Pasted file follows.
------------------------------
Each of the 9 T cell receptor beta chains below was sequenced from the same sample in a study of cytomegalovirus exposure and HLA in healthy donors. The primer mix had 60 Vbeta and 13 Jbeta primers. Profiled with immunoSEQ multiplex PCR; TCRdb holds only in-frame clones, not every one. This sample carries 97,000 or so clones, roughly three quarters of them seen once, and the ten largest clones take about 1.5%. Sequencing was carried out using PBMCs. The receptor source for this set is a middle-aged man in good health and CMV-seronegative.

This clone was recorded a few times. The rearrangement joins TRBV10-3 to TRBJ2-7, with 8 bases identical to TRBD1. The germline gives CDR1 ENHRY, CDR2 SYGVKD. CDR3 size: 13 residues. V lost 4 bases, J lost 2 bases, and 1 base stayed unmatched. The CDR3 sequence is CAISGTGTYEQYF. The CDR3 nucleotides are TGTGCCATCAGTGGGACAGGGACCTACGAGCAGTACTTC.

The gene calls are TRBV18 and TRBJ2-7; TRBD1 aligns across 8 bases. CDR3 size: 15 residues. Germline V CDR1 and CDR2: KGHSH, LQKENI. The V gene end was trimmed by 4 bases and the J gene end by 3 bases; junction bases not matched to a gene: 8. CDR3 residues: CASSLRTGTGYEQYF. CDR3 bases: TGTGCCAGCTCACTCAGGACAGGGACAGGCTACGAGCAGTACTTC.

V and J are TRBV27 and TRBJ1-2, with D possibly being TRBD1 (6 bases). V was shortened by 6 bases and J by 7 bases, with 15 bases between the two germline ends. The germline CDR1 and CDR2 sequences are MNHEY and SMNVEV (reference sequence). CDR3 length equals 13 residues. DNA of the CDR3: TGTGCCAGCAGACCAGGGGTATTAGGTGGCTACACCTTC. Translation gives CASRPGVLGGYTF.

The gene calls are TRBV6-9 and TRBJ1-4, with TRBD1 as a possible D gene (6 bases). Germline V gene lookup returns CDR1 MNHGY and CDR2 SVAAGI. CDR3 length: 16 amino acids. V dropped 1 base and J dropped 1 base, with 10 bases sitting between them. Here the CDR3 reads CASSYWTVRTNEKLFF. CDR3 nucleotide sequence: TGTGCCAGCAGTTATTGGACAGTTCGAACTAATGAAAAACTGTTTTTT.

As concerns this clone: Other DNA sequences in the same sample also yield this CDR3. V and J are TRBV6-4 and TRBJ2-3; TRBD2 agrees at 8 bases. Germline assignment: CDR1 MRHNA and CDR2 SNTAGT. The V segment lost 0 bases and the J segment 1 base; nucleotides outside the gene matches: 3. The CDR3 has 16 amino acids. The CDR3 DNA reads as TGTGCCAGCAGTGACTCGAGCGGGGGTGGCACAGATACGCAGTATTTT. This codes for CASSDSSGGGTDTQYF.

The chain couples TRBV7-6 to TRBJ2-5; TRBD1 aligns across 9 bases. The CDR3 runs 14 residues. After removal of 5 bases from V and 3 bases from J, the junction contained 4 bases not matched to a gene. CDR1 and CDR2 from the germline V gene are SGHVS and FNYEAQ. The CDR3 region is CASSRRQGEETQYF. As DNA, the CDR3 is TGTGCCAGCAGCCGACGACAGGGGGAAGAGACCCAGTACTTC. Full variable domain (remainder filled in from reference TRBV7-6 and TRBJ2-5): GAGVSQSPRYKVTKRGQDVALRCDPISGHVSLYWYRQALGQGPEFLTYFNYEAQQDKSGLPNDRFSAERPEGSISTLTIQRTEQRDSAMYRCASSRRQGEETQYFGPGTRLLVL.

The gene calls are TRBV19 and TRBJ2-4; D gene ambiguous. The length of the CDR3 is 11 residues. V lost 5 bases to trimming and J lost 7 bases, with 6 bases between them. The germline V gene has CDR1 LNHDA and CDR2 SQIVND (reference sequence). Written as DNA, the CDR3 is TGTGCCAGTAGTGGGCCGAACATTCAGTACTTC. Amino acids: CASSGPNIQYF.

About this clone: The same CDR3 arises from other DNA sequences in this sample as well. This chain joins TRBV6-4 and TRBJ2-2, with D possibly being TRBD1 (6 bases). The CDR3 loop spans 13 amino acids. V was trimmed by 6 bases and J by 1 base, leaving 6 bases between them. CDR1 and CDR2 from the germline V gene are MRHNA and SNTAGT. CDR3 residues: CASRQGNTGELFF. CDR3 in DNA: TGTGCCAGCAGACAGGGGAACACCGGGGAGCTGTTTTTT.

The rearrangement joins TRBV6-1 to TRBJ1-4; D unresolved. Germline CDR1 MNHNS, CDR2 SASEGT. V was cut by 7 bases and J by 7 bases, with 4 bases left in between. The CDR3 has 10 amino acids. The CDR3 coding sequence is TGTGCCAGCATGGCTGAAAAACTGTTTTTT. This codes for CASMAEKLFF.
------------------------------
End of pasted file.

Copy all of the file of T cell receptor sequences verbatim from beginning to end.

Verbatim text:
Each of the 9 T cell receptor beta chains below was sequenced from the same sample in a study of cytomegalovirus exposure and HLA in healthy donors. The primer mix had 60 Vbeta and 13 Jbeta primers. Profiled with immunoSEQ multiplex PCR; TCRdb holds only in-frame clones, not every one. This sample carries 97,000 or so clones, roughly three quarters of them seen once, and the ten largest clones take about 1.5%. Sequencing was carried out using PBMCs. The receptor source for this set is a middle-aged man in good health and CMV-seronegative.

This clone was recorded a few times. The rearrangement joins TRBV10-3 to TRBJ2-7, with 8 bases identical to TRBD1. The germline gives CDR1 ENHRY, CDR2 SYGVKD. CDR3 size: 13 residues. V lost 4 bases, J lost 2 bases, and 1 base stayed unmatched. The CDR3 sequence is CAISGTGTYEQYF. The CDR3 nucleotides are TGTGCCATCAGTGGGACAGGGACCTACGAGCAGTACTTC.

The gene calls are TRBV18 and TRBJ2-7; TRBD1 aligns across 8 bases. CDR3 size: 15 residues. Germline V CDR1 and CDR2: KGHSH, LQKENI. The V gene end was trimmed by 4 bases and the J gene end by 3 bases; junction bases not matched to a gene: 8. CDR3 residues: CASSLRTGTGYEQYF. CDR3 bases: TGTGCCAGCTCACTCAGGACAGGGACAGGCTACGAGCAGTACTTC.

V and J are TRBV27 and TRBJ1-2, with D possibly being TRBD1 (6 bases). V was shortened by 6 bases and J by 7 bases, with 15 bases between the two germline ends. The germline CDR1 and CDR2 sequences are MNHEY and SMNVEV (reference sequence). CDR3 length equals 13 residues. DNA of the CDR3: TGTGCCAGCAGACCAGGGGTATTAGGTGGCTACACCTTC. Translation gives CASRPGVLGGYTF.

The gene calls are TRBV6-9 and TRBJ1-4, with TRBD1 as a possible D gene (6 bases). Germline V gene lookup returns CDR1 MNHGY and CDR2 SVAAGI. CDR3 length: 16 amino acids. V dropped 1 base and J dropped 1 base, with 10 bases sitting between them. Here the CDR3 reads CASSYWTVRTNEKLFF. CDR3 nucleotide sequence: TGTGCCAGCAGTTATTGGACAGTTCGAACTAATGAAAAACTGTTTTTT.

As concerns this clone: Other DNA sequences in the same sample also yield this CDR3. V and J are TRBV6-4 and TRBJ2-3; TRBD2 agrees at 8 bases. Germline assignment: CDR1 MRHNA and CDR2 SNTAGT. The V segment lost 0 bases and the J segment 1 base; nucleotides outside the gene matches: 3. The CDR3 has 16 amino acids. The CDR3 DNA reads as TGTGCCAGCAGTGACTCGAGCGGGGGTGGCACAGATACGCAGTATTTT. This codes for CASSDSSGGGTDTQYF.

The chain couples TRBV7-6 to TRBJ2-5; TRBD1 aligns across 9 bases. The CDR3 runs 14 residues. After removal of 5 bases from V and 3 bases from J, the junction contained 4 bases not matched to a gene. CDR1 and CDR2 from the germline V gene are SGHVS and FNYEAQ. The CDR3 region is CASSRRQGEETQYF. As DNA, the CDR3 is TGTGCCAGCAGCCGACGACAGGGGGAAGAGACCCAGTACTTC. Full variable domain (remainder filled in from reference TRBV7-6 and TRBJ2-5): GAGVSQSPRYKVTKRGQDVALRCDPISGHVSLYWYRQALGQGPEFLTYFNYEAQQDKSGLPNDRFSAERPEGSISTLTIQRTEQRDSAMYRCASSRRQGEETQYFGPGTRLLVL.

The gene calls are TRBV19 and TRBJ2-4; D gene ambiguous. The length of the CDR3 is 11 residues. V lost 5 bases to trimming and J lost 7 bases, with 6 bases between them. The germline V gene has CDR1 LNHDA and CDR2 SQIVND (reference sequence). Written as DNA, the CDR3 is TGTGCCAGTAGTGGGCCGAACATTCAGTACTTC. Amino acids: CASSGPNIQYF.

About this clone: The same CDR3 arises from other DNA sequences in this sample as well. This chain joins TRBV6-4 and TRBJ2-2, with D possibly being TRBD1 (6 bases). The CDR3 loop spans 13 amino acids. V was trimmed by 6 bases and J by 1 base, leaving 6 bases between them. CDR1 and CDR2 from the germline V gene are MRHNA and SNTAGT. CDR3 residues: CASRQGNTGELFF. CDR3 in DNA: TGTGCCAGCAGACAGGGGAACACCGGGGAGCTGTTTTTT.

The rearrangement joins TRBV6-1 to TRBJ1-4; D unresolved. Germline CDR1 MNHNS, CDR2 SASEGT. V was cut by 7 bases and J by 7 bases, with 4 bases left in between. The CDR3 has 10 amino acids. The CDR3 coding sequence is TGTGCCAGCATGGCTGAAAAACTGTTTTTT. This codes for CASMAEKLFF.